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Measurements of airborne particles with aerodynamic diameter of 10 μm or less (PM<sub>10</sub>) and meteorological observations are available from 13 stations distributed throughout Switzerland and representing different site types. The effect of all available meteorological variables on PM<sub>10</sub> concentrations was estimated using Generalized Additive Models. Data from each season were treated separately. The most important variables affecting PM<sub>10</sub> concentrations in winter, autumn and spring were wind gust, the precipitation rate of the previous day, the precipitation rate of the current day and the boundary layer depth. In summer, the most important variables were wind gust, Julian day and afternoon temperature. In addition, temperature was important in winter. A "weekend effect" was identified due to the selection of variable "day of the week" for some stations. Thursday contributes to an increase of 13% whereas Sunday contributes to a reduction of 12% of PM<sub>10</sub> concentrations compared to Monday on average over 9 stations for the yearly data. The estimated effects of meteorological variables were removed from the measured PM<sub>10</sub> values to obtain the PM<sub>10</sub> variability and trends due to other factors and processes, mainly PM<sub>10</sub> emissions and formation of secondary PM<sub>10</sub> due to trace gas emissions. After applying this process, the PM<sub>10</sub> variability was much lower, especially in winter where the ratio of adjusted over measured mean squared error was 0.27 on average over all considered sites. Moreover, PM<sub>10</sub> trends in winter were more negative after the adjustment for meteorology and they ranged between −1.25 μg m<sup>−3</sup> yr<sup>−1</sup> and 0.07 μg m<sup>−3</sup> yr<sup>−1</sup>. The adjusted trends for the other seasons ranged between −1.34 μg m<sup>−3</sup> yr<sup>−1</sup> and −0.26 μg m<sup>−3</sup> yr<sup>−1</sup> in spring, −1.40 μg m<sup>−3</sup> yr<sup>−1</sup> and −0.28 μg m<sup>−3</sup> yr<sup>−1</sup> in summer and −1.28 μg m<sup>−3</sup> yr<sup>−1</sup> and −0.11 μg m<sup>−3</sup> yr<sup>−1</sup> in autumn. The estimated trends of meteorologically adjusted PM<sub>10</sub> were in general non-linear. The two urban street sites considered in the study, Bern and Lausanne, experienced the largest reduction in measured and adjusted PM<sub>10</sub> concentrations. This indicates a verifiable effect of traffic emission reduction strategies implemented during the past two decades. The average adjusted yearly trends for rural, urban background and urban street stations were −0.37, −0.53 and −1.2 μg m<sup>−3</sup> yr<sup>−1</sup> respectively. The adjusted yearly trends for all stations range from −0.15 μg m<sup>−3</sup> yr<sup>−1</sup> to −1.2 μg m<sup>−3</sup> yr<sup>−1</sup> or −1.2% yr<sup>−1</sup> to −3.3% yr<sup>−1</sup>.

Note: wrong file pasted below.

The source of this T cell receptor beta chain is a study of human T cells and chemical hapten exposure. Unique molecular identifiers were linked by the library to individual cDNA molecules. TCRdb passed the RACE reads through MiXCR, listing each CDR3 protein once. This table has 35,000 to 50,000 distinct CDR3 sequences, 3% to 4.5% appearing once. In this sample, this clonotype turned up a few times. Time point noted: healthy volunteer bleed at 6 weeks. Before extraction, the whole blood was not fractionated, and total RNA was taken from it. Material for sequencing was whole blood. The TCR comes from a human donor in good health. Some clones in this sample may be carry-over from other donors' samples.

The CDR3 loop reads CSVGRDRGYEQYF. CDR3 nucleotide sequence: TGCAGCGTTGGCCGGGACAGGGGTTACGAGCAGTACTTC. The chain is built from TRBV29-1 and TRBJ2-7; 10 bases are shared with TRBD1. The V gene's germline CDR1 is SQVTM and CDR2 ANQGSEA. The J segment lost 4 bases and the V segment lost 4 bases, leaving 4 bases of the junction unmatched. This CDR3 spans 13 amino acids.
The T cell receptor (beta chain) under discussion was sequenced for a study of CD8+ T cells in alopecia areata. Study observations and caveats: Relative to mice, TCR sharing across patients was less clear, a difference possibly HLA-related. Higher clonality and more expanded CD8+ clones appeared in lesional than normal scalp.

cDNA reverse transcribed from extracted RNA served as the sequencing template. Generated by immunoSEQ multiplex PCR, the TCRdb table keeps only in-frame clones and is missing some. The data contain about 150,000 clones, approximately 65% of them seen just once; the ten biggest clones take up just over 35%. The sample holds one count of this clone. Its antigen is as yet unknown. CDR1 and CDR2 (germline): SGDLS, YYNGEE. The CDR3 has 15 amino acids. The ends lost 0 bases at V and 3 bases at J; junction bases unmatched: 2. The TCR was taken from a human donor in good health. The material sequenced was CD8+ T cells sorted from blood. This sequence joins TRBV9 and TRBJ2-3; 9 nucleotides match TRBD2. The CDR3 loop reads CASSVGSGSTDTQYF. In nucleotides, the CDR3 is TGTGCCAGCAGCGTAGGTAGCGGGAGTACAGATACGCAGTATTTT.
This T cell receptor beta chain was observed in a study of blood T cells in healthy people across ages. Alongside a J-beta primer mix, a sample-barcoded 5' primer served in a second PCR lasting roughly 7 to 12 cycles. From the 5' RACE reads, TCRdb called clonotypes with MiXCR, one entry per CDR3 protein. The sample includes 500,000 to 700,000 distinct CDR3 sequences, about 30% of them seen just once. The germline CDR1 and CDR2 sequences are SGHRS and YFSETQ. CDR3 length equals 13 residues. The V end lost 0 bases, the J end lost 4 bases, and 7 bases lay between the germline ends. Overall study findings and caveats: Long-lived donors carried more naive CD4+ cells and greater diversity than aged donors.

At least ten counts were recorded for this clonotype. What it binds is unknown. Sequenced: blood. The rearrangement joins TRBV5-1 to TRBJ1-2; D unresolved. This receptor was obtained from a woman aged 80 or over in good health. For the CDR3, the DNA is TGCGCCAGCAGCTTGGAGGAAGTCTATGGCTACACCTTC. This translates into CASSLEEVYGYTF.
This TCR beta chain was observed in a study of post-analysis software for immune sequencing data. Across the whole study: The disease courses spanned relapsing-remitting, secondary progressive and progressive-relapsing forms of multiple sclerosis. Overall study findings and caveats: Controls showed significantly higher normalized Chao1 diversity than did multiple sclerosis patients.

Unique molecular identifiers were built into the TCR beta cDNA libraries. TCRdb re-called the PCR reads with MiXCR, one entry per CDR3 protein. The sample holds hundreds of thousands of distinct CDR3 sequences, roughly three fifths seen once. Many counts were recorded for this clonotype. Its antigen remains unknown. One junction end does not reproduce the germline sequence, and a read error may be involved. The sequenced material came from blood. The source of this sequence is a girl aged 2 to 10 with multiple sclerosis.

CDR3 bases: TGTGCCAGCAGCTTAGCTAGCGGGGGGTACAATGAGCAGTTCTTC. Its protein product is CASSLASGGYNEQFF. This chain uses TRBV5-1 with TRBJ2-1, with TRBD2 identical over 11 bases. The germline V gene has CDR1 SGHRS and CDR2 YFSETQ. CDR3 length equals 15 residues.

_{10}and coarse particles at urban, near-city and rural sites in Switzerland, Atmos. Environ., 39, 637–651, 2005.]]>

_{2.5}and PM

_{1}at the IfT research station Melpitz dowinwind of Leipzig (Germany) using high and low-volume filter samplers, Atmos. Environ., 38, 5333–5347, 2004.]]>

_{10}concentrations in the Netherlands and its relation with EU limit values, Atmos. Environ., 43, 3858–3866, 2009.]]>